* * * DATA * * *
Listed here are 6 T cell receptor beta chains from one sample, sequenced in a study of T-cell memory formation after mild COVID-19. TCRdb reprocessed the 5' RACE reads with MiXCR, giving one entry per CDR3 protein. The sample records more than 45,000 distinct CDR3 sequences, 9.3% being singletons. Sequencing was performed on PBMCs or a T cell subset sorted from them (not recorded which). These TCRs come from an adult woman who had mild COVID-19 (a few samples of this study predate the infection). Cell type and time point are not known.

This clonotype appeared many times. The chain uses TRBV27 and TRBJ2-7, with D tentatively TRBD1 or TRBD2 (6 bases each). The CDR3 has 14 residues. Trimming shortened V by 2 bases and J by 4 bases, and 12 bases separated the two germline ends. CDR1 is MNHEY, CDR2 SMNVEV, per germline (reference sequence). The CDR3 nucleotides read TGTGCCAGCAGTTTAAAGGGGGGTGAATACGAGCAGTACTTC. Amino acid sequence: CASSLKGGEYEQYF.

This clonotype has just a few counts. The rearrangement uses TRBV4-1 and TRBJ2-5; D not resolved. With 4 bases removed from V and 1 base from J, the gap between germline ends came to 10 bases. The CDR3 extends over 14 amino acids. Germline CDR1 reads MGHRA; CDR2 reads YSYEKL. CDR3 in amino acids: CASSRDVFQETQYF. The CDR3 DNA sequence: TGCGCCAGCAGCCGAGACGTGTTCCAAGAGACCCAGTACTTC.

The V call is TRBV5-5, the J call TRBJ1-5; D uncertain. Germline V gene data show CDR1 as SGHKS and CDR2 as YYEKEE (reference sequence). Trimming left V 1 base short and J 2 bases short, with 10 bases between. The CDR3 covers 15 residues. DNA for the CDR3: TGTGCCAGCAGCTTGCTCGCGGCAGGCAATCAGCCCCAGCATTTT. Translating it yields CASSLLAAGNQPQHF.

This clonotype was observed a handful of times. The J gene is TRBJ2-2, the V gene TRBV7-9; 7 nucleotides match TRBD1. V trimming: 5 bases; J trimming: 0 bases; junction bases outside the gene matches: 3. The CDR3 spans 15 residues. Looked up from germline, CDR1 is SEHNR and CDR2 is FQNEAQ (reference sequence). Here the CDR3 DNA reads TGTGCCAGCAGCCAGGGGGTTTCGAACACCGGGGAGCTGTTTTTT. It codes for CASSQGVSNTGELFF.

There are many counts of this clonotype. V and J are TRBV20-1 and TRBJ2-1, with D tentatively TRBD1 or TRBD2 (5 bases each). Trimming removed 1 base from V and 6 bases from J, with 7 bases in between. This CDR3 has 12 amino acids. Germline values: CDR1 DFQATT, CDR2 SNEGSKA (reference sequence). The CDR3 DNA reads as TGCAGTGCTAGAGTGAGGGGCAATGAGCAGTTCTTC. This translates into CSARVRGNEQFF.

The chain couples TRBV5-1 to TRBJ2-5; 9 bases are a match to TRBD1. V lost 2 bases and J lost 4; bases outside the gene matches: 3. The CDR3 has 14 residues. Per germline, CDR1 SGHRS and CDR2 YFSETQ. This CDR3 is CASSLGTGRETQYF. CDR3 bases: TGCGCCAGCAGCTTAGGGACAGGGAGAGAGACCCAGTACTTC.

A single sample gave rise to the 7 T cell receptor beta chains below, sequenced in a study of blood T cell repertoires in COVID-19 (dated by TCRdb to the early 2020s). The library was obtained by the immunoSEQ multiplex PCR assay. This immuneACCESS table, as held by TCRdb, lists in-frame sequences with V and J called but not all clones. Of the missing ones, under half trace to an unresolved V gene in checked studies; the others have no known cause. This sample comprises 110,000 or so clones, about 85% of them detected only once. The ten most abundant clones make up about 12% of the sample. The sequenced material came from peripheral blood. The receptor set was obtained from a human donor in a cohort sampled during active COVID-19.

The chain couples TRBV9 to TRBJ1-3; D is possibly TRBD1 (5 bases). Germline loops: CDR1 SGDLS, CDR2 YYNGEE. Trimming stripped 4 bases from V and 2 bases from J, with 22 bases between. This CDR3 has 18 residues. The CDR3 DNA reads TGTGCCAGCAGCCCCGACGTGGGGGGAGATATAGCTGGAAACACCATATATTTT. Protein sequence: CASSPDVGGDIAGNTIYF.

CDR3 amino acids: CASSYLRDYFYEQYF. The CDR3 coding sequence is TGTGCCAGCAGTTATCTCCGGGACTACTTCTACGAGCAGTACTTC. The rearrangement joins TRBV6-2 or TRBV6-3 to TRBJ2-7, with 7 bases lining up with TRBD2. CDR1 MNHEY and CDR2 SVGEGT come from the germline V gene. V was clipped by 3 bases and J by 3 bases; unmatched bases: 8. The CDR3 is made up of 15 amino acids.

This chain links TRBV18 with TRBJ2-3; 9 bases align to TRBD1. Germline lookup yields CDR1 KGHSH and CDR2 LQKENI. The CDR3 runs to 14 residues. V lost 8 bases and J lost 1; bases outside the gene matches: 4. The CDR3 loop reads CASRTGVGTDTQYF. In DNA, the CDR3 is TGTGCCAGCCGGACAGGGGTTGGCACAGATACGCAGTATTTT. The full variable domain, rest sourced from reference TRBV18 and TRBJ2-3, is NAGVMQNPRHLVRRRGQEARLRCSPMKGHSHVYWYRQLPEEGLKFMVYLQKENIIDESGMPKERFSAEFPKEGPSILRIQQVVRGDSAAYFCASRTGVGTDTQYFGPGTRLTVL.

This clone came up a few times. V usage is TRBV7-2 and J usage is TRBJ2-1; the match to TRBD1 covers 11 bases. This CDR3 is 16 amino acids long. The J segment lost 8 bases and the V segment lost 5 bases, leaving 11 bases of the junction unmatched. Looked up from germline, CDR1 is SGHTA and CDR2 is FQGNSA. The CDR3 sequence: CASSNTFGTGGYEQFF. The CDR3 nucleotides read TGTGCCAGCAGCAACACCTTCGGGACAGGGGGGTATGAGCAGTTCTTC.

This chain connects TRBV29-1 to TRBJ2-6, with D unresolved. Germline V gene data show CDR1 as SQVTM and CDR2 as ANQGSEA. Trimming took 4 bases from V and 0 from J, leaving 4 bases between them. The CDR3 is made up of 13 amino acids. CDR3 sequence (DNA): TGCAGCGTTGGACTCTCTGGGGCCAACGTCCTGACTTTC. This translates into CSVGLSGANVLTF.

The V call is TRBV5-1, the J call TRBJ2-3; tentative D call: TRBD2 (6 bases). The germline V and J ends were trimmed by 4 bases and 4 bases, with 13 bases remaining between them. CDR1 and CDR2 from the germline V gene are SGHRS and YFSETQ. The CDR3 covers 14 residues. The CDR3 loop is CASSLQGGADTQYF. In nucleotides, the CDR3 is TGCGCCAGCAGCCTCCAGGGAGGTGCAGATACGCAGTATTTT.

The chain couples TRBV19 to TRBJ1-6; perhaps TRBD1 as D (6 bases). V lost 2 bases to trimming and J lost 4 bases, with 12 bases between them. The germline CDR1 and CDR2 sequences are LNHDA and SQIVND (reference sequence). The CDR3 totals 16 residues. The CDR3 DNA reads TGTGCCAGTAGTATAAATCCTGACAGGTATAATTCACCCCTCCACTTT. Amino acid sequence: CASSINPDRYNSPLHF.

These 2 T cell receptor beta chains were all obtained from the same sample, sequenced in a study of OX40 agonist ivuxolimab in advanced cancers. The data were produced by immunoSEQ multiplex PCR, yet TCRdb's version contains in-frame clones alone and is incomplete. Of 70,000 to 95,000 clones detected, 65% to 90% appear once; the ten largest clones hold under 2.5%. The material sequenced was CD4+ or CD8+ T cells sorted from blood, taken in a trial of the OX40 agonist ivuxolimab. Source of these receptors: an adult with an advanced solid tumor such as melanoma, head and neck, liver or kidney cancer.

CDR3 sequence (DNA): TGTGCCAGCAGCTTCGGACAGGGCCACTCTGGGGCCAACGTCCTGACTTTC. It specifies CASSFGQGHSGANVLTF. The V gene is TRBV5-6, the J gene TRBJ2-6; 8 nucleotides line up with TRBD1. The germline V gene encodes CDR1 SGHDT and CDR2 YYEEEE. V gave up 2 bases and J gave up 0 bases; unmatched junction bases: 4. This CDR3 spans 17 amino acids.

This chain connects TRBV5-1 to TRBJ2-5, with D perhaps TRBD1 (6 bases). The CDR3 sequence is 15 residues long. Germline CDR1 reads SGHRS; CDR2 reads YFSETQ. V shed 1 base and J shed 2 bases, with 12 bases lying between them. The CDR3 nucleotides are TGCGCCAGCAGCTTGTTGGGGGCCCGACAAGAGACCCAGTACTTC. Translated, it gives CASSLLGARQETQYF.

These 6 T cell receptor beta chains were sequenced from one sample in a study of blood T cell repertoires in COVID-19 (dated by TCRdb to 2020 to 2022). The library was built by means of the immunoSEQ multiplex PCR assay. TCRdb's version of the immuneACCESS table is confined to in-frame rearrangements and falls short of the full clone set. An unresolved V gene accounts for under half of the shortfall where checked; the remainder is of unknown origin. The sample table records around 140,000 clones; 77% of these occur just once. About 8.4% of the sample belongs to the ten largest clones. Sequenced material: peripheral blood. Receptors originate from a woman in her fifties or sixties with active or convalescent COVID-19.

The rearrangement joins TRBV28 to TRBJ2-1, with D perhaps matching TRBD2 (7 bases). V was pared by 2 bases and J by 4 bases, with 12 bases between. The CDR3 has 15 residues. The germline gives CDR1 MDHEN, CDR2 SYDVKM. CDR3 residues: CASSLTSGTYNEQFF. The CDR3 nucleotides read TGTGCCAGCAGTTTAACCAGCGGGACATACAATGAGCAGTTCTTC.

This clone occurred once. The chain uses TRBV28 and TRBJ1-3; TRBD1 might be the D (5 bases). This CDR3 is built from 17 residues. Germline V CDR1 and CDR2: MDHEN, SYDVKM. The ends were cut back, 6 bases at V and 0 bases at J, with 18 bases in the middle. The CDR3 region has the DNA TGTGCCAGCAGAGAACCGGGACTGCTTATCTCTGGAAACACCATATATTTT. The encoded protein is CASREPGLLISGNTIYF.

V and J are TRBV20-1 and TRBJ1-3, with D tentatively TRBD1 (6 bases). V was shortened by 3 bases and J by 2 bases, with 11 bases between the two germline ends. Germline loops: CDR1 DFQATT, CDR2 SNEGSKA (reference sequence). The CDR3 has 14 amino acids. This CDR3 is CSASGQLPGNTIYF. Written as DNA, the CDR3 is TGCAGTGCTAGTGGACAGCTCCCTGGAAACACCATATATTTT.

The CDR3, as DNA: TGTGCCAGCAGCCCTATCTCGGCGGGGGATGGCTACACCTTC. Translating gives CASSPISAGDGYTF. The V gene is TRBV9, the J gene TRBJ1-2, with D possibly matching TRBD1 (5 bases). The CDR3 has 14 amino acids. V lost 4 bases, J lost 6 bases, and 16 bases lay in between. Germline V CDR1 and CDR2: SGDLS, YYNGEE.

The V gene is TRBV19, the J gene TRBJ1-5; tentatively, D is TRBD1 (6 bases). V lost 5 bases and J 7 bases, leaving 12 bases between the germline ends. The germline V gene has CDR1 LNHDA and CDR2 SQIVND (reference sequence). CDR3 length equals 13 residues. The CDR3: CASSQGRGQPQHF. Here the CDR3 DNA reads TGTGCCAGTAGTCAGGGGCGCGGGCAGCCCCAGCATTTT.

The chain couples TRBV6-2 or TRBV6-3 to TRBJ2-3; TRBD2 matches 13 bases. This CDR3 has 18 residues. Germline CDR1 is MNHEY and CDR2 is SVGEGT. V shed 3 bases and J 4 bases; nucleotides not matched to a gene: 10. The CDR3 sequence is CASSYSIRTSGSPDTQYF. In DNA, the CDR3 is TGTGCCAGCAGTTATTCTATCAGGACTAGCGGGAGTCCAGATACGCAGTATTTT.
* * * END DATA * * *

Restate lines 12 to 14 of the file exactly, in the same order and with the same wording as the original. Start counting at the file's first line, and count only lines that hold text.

This clone came up a few times. V usage is TRBV7-2 and J usage is TRBJ2-1; the match to TRBD1 covers 11 bases. This CDR3 is 16 amino acids long. The J segment lost 8 bases and the V segment lost 5 bases, leaving 11 bases of the junction unmatched. Looked up from germline, CDR1 is SGHTA and CDR2 is FQGNSA. The CDR3 sequence: CASSNTFGTGGYEQFF. The CDR3 nucleotides read TGTGCCAGCAGCAACACCTTCGGGACAGGGGGGTATGAGCAGTTCTTC.

This chain connects TRBV29-1 to TRBJ2-6, with D unresolved. Germline V gene data show CDR1 as SQVTM and CDR2 as ANQGSEA. Trimming took 4 bases from V and 0 from J, leaving 4 bases between them. The CDR3 is made up of 13 amino acids. CDR3 sequence (DNA): TGCAGCGTTGGACTCTCTGGGGCCAACGTCCTGACTTTC. This translates into CSVGLSGANVLTF.

The V call is TRBV5-1, the J call TRBJ2-3; tentative D call: TRBD2 (6 bases). The germline V and J ends were trimmed by 4 bases and 4 bases, with 13 bases remaining between them. CDR1 and CDR2 from the germline V gene are SGHRS and YFSETQ. The CDR3 covers 14 residues. The CDR3 loop is CASSLQGGADTQYF. In nucleotides, the CDR3 is TGCGCCAGCAGCCTCCAGGGAGGTGCAGATACGCAGTATTTT.